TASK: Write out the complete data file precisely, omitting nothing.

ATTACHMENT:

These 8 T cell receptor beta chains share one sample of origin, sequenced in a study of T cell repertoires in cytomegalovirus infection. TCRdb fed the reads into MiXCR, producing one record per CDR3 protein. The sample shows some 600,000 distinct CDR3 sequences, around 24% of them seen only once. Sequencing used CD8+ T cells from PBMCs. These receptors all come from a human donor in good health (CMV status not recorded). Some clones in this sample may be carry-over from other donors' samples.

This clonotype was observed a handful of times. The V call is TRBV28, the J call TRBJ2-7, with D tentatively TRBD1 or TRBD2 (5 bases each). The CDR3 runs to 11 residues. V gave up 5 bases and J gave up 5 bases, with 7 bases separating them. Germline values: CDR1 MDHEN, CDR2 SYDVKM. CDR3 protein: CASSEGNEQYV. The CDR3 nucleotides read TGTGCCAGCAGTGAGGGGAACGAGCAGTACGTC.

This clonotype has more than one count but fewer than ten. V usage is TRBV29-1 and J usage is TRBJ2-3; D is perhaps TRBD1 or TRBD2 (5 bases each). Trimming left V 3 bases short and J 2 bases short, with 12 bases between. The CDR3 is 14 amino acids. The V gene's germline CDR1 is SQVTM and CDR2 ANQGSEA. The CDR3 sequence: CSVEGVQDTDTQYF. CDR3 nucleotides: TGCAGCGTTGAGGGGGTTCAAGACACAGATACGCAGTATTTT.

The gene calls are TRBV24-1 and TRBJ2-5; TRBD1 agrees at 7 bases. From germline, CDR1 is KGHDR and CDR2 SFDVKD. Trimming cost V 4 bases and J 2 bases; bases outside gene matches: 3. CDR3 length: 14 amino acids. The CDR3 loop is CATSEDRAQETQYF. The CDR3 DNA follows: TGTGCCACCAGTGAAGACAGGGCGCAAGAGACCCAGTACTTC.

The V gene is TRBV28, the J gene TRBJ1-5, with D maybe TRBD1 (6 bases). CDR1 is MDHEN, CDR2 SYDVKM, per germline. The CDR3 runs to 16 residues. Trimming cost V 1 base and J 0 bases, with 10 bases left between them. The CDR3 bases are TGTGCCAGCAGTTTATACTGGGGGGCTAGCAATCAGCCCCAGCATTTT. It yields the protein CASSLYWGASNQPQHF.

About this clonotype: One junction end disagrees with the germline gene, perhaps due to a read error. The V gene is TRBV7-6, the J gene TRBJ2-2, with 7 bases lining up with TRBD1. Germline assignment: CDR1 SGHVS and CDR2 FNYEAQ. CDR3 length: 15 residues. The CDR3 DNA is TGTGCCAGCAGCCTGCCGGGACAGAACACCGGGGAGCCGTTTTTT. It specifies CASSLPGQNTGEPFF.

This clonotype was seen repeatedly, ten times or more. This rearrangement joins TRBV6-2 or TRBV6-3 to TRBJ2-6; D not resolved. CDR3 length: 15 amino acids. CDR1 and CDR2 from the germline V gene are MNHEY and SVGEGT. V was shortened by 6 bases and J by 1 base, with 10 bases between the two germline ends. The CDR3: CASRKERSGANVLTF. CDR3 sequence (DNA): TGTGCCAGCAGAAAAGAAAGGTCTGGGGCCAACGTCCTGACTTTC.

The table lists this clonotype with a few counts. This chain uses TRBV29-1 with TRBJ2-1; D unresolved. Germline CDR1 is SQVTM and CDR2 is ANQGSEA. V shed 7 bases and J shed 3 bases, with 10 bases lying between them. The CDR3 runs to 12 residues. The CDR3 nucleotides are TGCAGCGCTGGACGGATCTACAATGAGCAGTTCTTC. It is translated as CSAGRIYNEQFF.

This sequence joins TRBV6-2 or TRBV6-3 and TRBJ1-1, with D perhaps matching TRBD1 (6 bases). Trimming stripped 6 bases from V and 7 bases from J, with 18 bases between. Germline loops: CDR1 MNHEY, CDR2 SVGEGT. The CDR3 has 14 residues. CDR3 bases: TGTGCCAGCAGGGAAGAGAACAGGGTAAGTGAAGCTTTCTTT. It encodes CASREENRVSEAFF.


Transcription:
These 8 T cell receptor beta chains share one sample of origin, sequenced in a study of T cell repertoires in cytomegalovirus infection. TCRdb fed the reads into MiXCR, producing one record per CDR3 protein. The sample shows some 600,000 distinct CDR3 sequences, around 24% of them seen only once. Sequencing used CD8+ T cells from PBMCs. These receptors all come from a human donor in good health (CMV status not recorded). Some clones in this sample may be carry-over from other donors' samples.

This clonotype was observed a handful of times. The V call is TRBV28, the J call TRBJ2-7, with D tentatively TRBD1 or TRBD2 (5 bases each). The CDR3 runs to 11 residues. V gave up 5 bases and J gave up 5 bases, with 7 bases separating them. Germline values: CDR1 MDHEN, CDR2 SYDVKM. CDR3 protein: CASSEGNEQYV. The CDR3 nucleotides read TGTGCCAGCAGTGAGGGGAACGAGCAGTACGTC.

This clonotype has more than one count but fewer than ten. V usage is TRBV29-1 and J usage is TRBJ2-3; D is perhaps TRBD1 or TRBD2 (5 bases each). Trimming left V 3 bases short and J 2 bases short, with 12 bases between. The CDR3 is 14 amino acids. The V gene's germline CDR1 is SQVTM and CDR2 ANQGSEA. The CDR3 sequence: CSVEGVQDTDTQYF. CDR3 nucleotides: TGCAGCGTTGAGGGGGTTCAAGACACAGATACGCAGTATTTT.

The gene calls are TRBV24-1 and TRBJ2-5; TRBD1 agrees at 7 bases. From germline, CDR1 is KGHDR and CDR2 SFDVKD. Trimming cost V 4 bases and J 2 bases; bases outside gene matches: 3. CDR3 length: 14 amino acids. The CDR3 loop is CATSEDRAQETQYF. The CDR3 DNA follows: TGTGCCACCAGTGAAGACAGGGCGCAAGAGACCCAGTACTTC.

The V gene is TRBV28, the J gene TRBJ1-5, with D maybe TRBD1 (6 bases). CDR1 is MDHEN, CDR2 SYDVKM, per germline. The CDR3 runs to 16 residues. Trimming cost V 1 base and J 0 bases, with 10 bases left between them. The CDR3 bases are TGTGCCAGCAGTTTATACTGGGGGGCTAGCAATCAGCCCCAGCATTTT. It yields the protein CASSLYWGASNQPQHF.

About this clonotype: One junction end disagrees with the germline gene, perhaps due to a read error. The V gene is TRBV7-6, the J gene TRBJ2-2, with 7 bases lining up with TRBD1. Germline assignment: CDR1 SGHVS and CDR2 FNYEAQ. CDR3 length: 15 residues. The CDR3 DNA is TGTGCCAGCAGCCTGCCGGGACAGAACACCGGGGAGCCGTTTTTT. It specifies CASSLPGQNTGEPFF.

This clonotype was seen repeatedly, ten times or more. This rearrangement joins TRBV6-2 or TRBV6-3 to TRBJ2-6; D not resolved. CDR3 length: 15 amino acids. CDR1 and CDR2 from the germline V gene are MNHEY and SVGEGT. V was shortened by 6 bases and J by 1 base, with 10 bases between the two germline ends. The CDR3: CASRKERSGANVLTF. CDR3 sequence (DNA): TGTGCCAGCAGAAAAGAAAGGTCTGGGGCCAACGTCCTGACTTTC.

The table lists this clonotype with a few counts. This chain uses TRBV29-1 with TRBJ2-1; D unresolved. Germline CDR1 is SQVTM and CDR2 is ANQGSEA. V shed 7 bases and J shed 3 bases, with 10 bases lying between them. The CDR3 runs to 12 residues. The CDR3 nucleotides are TGCAGCGCTGGACGGATCTACAATGAGCAGTTCTTC. It is translated as CSAGRIYNEQFF.

This sequence joins TRBV6-2 or TRBV6-3 and TRBJ1-1, with D perhaps matching TRBD1 (6 bases). Trimming stripped 6 bases from V and 7 bases from J, with 18 bases between. Germline loops: CDR1 MNHEY, CDR2 SVGEGT. The CDR3 has 14 residues. CDR3 bases: TGTGCCAGCAGGGAAGAGAACAGGGTAAGTGAAGCTTTCTTT. It encodes CASREENRVSEAFF.